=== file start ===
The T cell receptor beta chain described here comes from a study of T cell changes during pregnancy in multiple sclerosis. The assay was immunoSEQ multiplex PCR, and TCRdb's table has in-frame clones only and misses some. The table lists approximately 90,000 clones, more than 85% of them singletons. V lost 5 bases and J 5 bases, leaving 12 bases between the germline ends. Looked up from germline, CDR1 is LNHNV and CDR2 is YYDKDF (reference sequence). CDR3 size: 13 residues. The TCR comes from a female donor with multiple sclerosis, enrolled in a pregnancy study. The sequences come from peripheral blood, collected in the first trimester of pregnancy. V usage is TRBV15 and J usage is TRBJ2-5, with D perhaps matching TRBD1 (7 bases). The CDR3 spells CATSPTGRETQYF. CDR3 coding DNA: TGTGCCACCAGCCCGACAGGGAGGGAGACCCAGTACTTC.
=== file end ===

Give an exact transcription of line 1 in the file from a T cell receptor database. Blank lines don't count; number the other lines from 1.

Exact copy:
The T cell receptor beta chain described here comes from a study of T cell changes during pregnancy in multiple sclerosis. The assay was immunoSEQ multiplex PCR, and TCRdb's table has in-frame clones only and misses some. The table lists approximately 90,000 clones, more than 85% of them singletons. V lost 5 bases and J 5 bases, leaving 12 bases between the germline ends. Looked up from germline, CDR1 is LNHNV and CDR2 is YYDKDF (reference sequence). CDR3 size: 13 residues. The TCR comes from a female donor with multiple sclerosis, enrolled in a pregnancy study. The sequences come from peripheral blood, collected in the first trimester of pregnancy. V usage is TRBV15 and J usage is TRBJ2-5, with D perhaps matching TRBD1 (7 bases). The CDR3 spells CATSPTGRETQYF. CDR3 coding DNA: TGTGCCACCAGCCCGACAGGGAGGGAGACCCAGTACTTC.